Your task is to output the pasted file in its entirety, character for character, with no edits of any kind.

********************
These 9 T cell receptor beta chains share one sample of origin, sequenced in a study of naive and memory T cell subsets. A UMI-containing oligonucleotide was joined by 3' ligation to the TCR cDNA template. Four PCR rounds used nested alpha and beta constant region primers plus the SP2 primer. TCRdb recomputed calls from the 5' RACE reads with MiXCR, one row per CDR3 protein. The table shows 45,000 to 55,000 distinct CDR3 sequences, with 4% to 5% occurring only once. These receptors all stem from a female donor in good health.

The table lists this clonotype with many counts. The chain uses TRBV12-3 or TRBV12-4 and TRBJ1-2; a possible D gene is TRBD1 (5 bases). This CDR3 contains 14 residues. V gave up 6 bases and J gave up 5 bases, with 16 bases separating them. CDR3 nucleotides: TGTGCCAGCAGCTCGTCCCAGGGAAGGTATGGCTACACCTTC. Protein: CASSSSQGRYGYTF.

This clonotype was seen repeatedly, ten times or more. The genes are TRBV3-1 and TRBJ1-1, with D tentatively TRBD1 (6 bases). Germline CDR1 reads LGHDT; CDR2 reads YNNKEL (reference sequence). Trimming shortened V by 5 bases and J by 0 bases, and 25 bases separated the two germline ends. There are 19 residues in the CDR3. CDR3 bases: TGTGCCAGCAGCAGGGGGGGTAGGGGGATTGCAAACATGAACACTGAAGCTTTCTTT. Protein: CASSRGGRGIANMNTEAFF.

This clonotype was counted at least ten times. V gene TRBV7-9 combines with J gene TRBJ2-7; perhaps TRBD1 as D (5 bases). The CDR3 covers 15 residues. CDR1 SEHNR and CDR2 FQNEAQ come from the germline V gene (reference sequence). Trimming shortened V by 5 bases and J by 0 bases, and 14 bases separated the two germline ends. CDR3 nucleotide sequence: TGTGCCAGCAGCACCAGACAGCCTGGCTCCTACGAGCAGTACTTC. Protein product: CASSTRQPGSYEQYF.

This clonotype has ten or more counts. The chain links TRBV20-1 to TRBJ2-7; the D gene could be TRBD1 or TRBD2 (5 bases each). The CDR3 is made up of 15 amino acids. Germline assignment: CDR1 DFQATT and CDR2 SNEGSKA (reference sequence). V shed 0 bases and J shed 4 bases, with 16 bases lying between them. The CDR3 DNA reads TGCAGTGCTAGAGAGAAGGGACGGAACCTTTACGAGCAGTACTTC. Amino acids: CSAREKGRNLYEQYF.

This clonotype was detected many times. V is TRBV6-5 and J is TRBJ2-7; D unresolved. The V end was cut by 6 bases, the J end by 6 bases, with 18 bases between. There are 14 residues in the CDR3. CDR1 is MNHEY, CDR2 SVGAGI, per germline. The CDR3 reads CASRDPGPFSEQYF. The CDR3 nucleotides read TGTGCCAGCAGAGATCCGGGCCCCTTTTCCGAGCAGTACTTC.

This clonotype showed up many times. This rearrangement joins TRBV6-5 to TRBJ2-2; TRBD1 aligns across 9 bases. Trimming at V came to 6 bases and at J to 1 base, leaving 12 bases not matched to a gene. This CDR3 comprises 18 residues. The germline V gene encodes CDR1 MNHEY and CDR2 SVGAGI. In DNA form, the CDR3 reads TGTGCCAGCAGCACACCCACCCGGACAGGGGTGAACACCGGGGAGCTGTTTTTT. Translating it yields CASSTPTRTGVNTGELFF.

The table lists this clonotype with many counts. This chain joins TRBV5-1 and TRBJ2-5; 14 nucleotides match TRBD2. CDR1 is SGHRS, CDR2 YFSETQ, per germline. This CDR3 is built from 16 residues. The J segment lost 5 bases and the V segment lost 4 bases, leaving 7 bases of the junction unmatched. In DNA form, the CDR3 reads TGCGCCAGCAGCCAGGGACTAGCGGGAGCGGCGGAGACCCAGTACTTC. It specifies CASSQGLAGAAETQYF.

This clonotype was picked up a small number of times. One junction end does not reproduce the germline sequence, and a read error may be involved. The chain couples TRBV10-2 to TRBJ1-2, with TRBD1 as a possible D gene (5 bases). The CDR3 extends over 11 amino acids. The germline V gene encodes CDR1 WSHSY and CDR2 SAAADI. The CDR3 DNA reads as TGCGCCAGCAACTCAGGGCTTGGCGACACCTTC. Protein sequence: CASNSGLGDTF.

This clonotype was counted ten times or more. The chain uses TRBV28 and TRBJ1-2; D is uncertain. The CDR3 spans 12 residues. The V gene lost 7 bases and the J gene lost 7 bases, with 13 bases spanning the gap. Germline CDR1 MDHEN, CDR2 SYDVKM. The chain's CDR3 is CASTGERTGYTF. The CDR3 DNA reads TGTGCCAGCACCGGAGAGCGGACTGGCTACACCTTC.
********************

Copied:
These 9 T cell receptor beta chains share one sample of origin, sequenced in a study of naive and memory T cell subsets. A UMI-containing oligonucleotide was joined by 3' ligation to the TCR cDNA template. Four PCR rounds used nested alpha and beta constant region primers plus the SP2 primer. TCRdb recomputed calls from the 5' RACE reads with MiXCR, one row per CDR3 protein. The table shows 45,000 to 55,000 distinct CDR3 sequences, with 4% to 5% occurring only once. These receptors all stem from a female donor in good health.

The table lists this clonotype with many counts. The chain uses TRBV12-3 or TRBV12-4 and TRBJ1-2; a possible D gene is TRBD1 (5 bases). This CDR3 contains 14 residues. V gave up 6 bases and J gave up 5 bases, with 16 bases separating them. CDR3 nucleotides: TGTGCCAGCAGCTCGTCCCAGGGAAGGTATGGCTACACCTTC. Protein: CASSSSQGRYGYTF.

This clonotype was seen repeatedly, ten times or more. The genes are TRBV3-1 and TRBJ1-1, with D tentatively TRBD1 (6 bases). Germline CDR1 reads LGHDT; CDR2 reads YNNKEL (reference sequence). Trimming shortened V by 5 bases and J by 0 bases, and 25 bases separated the two germline ends. There are 19 residues in the CDR3. CDR3 bases: TGTGCCAGCAGCAGGGGGGGTAGGGGGATTGCAAACATGAACACTGAAGCTTTCTTT. Protein: CASSRGGRGIANMNTEAFF.

This clonotype was counted at least ten times. V gene TRBV7-9 combines with J gene TRBJ2-7; perhaps TRBD1 as D (5 bases). The CDR3 covers 15 residues. CDR1 SEHNR and CDR2 FQNEAQ come from the germline V gene (reference sequence). Trimming shortened V by 5 bases and J by 0 bases, and 14 bases separated the two germline ends. CDR3 nucleotide sequence: TGTGCCAGCAGCACCAGACAGCCTGGCTCCTACGAGCAGTACTTC. Protein product: CASSTRQPGSYEQYF.

This clonotype has ten or more counts. The chain links TRBV20-1 to TRBJ2-7; the D gene could be TRBD1 or TRBD2 (5 bases each). The CDR3 is made up of 15 amino acids. Germline assignment: CDR1 DFQATT and CDR2 SNEGSKA (reference sequence). V shed 0 bases and J shed 4 bases, with 16 bases lying between them. The CDR3 DNA reads TGCAGTGCTAGAGAGAAGGGACGGAACCTTTACGAGCAGTACTTC. Amino acids: CSAREKGRNLYEQYF.

This clonotype was detected many times. V is TRBV6-5 and J is TRBJ2-7; D unresolved. The V end was cut by 6 bases, the J end by 6 bases, with 18 bases between. There are 14 residues in the CDR3. CDR1 is MNHEY, CDR2 SVGAGI, per germline. The CDR3 reads CASRDPGPFSEQYF. The CDR3 nucleotides read TGTGCCAGCAGAGATCCGGGCCCCTTTTCCGAGCAGTACTTC.

This clonotype showed up many times. This rearrangement joins TRBV6-5 to TRBJ2-2; TRBD1 aligns across 9 bases. Trimming at V came to 6 bases and at J to 1 base, leaving 12 bases not matched to a gene. This CDR3 comprises 18 residues. The germline V gene encodes CDR1 MNHEY and CDR2 SVGAGI. In DNA form, the CDR3 reads TGTGCCAGCAGCACACCCACCCGGACAGGGGTGAACACCGGGGAGCTGTTTTTT. Translating it yields CASSTPTRTGVNTGELFF.

The table lists this clonotype with many counts. This chain joins TRBV5-1 and TRBJ2-5; 14 nucleotides match TRBD2. CDR1 is SGHRS, CDR2 YFSETQ, per germline. This CDR3 is built from 16 residues. The J segment lost 5 bases and the V segment lost 4 bases, leaving 7 bases of the junction unmatched. In DNA form, the CDR3 reads TGCGCCAGCAGCCAGGGACTAGCGGGAGCGGCGGAGACCCAGTACTTC. It specifies CASSQGLAGAAETQYF.

This clonotype was picked up a small number of times. One junction end does not reproduce the germline sequence, and a read error may be involved. The chain couples TRBV10-2 to TRBJ1-2, with TRBD1 as a possible D gene (5 bases). The CDR3 extends over 11 amino acids. The germline V gene encodes CDR1 WSHSY and CDR2 SAAADI. The CDR3 DNA reads as TGCGCCAGCAACTCAGGGCTTGGCGACACCTTC. Protein sequence: CASNSGLGDTF.

This clonotype was counted ten times or more. The chain uses TRBV28 and TRBJ1-2; D is uncertain. The CDR3 spans 12 residues. The V gene lost 7 bases and the J gene lost 7 bases, with 13 bases spanning the gap. Germline CDR1 MDHEN, CDR2 SYDVKM. The chain's CDR3 is CASTGERTGYTF. The CDR3 DNA reads TGTGCCAGCACCGGAGAGCGGACTGGCTACACCTTC.